Amy Dalrymple / Bismarck Tribune
SIOUX COUNTY, N.D. — A Native voting rights group is raising questions about a lack of documentation to support voting precincts in Sioux County, home to the Standing Rock Sioux Reservation. Four Directions, whose mission is to promote equality at the ballot box in Indian Country, attempted to get the legal boundary definitions for precincts in Sioux County.
BISMARCK - A federal judge denied a motion on Thursday, Nov. 1, seeking relief from North Dakota’s voter identification law for Native American voters, but said the allegations in a lawsuit from the Spirit Lake Tribe give him “great cause for concern.” U.S. District Court Judge Daniel Hovland ruled that he was denying an emergency motion seeking relief from North Dakota’s law because it would cause more confusion and chaos less than a week before the election.
BISMARCK - A Watford City accountant is on trial in Bismarck this week in a fraud case that stemmed from a high-profile investigation into an oil boom murder-for-hire plot. Rene L. Johnson is accused in U.S. District Court of defrauding investors in 2013, but the investors received their money back plus interest, according to testimony in the trial that began Monday, Oct. 26.
BISMARCK - A lawsuit filed late Tuesday, Oct. 30, challenging North Dakota’s voter identification law alleges that eligible Native American voters have been and will continue to be denied the right to vote unless a federal judge takes action before Election Day. The court complaint was filed in U.S. District Court by the Spirit Lake Tribe and six individuals against Secretary of State Al Jaeger.
BISMARCK — A group dedicated to advancing equality at the ballot box says it plans to make certain that all Native Americans in North Dakota can vote in November in spite of a voter identification requirement that many see as a hurdle. Four Directions, a Native American voting rights group, said it's reaching out to North Dakota tribal governments to assist them in having a tribal official at every polling place on their reservations who can help eligible voters if they lack the required documentation.
BISMARCK—North Dakota continued to set oil and gas production records in August, reaching nearly 1.3 million barrels per day, the Department of Mineral Resources said Friday. It was the first time North Dakota produced 40 million barrels in one month, said Lynn Helms, the department's director. The state also hit a natural gas production record with more than 2.4 billion cubic feet per day, according to the preliminary figures.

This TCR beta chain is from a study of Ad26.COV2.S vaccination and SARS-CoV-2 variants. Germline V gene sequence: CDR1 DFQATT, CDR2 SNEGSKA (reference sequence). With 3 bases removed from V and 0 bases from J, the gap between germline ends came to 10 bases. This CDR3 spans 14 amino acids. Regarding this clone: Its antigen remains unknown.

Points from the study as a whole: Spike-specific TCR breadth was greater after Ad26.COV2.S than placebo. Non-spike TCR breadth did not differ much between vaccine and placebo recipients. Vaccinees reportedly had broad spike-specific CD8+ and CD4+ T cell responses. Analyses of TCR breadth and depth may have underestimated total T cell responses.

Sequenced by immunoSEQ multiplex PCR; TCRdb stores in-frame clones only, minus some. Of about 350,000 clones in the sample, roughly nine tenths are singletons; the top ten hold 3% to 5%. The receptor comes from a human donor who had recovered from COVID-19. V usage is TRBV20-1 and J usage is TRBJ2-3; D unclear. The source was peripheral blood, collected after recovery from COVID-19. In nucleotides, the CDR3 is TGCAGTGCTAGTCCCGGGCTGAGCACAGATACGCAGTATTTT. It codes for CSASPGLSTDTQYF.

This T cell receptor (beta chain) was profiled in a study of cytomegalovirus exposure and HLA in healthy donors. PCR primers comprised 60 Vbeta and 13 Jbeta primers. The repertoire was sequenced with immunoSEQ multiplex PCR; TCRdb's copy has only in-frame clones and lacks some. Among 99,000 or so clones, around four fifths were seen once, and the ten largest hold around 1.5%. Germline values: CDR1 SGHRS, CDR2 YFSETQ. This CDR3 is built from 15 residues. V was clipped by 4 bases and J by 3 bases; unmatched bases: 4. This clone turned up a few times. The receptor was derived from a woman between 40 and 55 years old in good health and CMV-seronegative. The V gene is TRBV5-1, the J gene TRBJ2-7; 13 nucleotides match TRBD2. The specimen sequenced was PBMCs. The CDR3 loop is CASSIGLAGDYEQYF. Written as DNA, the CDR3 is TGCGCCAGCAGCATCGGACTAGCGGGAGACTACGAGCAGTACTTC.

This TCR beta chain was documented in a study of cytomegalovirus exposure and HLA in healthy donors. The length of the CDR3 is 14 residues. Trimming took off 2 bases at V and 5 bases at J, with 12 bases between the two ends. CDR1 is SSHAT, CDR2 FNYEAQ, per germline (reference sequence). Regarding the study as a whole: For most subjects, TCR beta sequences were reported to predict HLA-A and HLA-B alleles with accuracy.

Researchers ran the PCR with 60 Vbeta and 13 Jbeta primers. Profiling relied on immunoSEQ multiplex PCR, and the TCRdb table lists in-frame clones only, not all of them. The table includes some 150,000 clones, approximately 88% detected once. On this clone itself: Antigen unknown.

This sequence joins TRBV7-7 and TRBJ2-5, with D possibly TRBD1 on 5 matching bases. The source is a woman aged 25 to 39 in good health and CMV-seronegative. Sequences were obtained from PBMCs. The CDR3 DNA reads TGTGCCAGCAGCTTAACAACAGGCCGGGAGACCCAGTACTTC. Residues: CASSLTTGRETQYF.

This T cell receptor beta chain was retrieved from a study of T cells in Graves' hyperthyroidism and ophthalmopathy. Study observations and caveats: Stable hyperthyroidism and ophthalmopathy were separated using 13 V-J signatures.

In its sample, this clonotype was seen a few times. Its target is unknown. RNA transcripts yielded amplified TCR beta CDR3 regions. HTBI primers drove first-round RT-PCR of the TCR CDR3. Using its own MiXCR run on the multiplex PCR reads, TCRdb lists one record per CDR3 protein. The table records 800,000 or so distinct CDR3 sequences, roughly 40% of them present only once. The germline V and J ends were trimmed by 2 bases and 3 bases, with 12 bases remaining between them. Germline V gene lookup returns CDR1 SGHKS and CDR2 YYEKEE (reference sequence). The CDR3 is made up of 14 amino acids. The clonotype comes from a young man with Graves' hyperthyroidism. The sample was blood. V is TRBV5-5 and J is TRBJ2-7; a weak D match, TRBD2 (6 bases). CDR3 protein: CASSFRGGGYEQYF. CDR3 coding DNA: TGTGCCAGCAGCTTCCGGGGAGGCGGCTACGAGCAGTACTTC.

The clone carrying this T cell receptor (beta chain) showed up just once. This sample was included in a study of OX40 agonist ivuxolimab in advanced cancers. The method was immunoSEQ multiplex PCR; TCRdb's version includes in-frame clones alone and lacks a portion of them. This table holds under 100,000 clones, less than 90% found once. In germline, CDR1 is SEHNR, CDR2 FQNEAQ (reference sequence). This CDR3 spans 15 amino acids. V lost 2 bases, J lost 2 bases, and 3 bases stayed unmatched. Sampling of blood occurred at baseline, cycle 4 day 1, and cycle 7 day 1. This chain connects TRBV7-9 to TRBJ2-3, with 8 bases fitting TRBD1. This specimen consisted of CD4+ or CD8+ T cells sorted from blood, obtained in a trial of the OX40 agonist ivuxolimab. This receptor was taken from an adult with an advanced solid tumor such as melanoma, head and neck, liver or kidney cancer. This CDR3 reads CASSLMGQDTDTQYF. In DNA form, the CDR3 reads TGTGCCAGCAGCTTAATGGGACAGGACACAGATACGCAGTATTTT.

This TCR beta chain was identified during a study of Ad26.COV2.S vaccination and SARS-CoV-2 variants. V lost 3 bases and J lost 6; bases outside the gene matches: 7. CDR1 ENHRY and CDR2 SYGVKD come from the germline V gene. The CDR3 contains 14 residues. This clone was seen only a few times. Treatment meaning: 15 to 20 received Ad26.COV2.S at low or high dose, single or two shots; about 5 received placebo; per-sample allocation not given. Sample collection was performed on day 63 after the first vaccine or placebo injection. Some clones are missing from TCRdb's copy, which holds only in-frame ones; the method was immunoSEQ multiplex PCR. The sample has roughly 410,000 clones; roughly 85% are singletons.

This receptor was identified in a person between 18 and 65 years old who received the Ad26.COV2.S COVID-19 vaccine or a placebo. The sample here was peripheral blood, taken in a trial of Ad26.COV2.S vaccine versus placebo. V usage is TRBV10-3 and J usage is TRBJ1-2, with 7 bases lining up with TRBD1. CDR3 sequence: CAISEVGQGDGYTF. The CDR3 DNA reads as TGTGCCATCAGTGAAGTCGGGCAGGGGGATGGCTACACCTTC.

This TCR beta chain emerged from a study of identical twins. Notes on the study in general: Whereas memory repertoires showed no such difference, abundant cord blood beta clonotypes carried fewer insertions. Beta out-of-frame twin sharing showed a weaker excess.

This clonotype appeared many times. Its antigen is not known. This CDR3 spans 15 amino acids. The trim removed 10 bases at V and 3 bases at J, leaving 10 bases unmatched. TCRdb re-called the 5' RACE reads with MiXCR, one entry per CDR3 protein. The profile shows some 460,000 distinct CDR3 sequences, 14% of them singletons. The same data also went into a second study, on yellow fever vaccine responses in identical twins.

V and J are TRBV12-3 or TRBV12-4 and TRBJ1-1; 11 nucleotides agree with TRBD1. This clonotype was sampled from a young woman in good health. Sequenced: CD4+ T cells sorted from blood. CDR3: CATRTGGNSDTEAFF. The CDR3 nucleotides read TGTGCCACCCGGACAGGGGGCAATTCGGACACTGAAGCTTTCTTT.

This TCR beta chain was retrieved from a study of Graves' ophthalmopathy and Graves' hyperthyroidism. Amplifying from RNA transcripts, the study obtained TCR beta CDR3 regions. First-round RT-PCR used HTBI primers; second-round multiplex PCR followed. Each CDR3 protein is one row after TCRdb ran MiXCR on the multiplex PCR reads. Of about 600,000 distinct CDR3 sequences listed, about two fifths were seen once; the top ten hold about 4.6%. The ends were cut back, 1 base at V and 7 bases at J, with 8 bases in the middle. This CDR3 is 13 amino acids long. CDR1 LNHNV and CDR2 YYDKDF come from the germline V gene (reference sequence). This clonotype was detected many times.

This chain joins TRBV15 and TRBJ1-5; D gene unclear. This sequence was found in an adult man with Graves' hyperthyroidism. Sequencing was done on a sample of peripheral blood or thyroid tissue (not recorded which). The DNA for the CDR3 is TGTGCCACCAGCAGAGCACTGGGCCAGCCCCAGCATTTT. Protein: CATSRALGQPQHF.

BISMARCK — Oasis Midstream Partners will celebrate Friday, Oct. 12, the completion of a natural gas processing plant, a highly anticipated project as North Dakota's oil industry works to reduce natural gas flaring. The Oasis Wild Basin II plant will add 200 million cubic feet per day of natural gas processing capacity, the first major plant completed in several years in the Bakken. Oasis CEO Taylor Reid said Thursday the plant near Watford City is mechanically complete and will begin processing gas in November.
BISMARCK—All five of North Dakota's Native American tribes have joined more than 440 other tribal nations to detail how they've been harmed by the nation's opioid epidemic. A legal brief recently filed in U.S. District Court in ongoing litigation against opioid manufacturers and distributors includes support from 448 federally recognized tribes.
BISMARCK—The first debate between Heidi Heitkamp and Kevin Cramer was canceled last week, but attendees at an energy conference on Monday, Oct. 8, got the next best thing. Sen. Heitkamp, D-N.D., and Rep. Cramer, R-N.D., shared a stage during a roundtable discussion at the Great Plains & EmPower ND Energy Conference in Bismarck, both touting their accomplishments to advance North Dakota energy. While it was not a campaign event, the political rivals seeking election to the U.S. Senate showed their differences and took occasional swipes at one another.
MANDAREE, N.D.—The Fort Berthold Protectors of Water and Earth Rights has joined other environmental groups in challenging the Trump administration's decision to roll back an Obama-era rule to capture methane. The groups filed a lawsuit over the Trump administration's decision to rescind the Bureau of Land Management's Waste Prevention Rule, arguing that the action violates federal policies.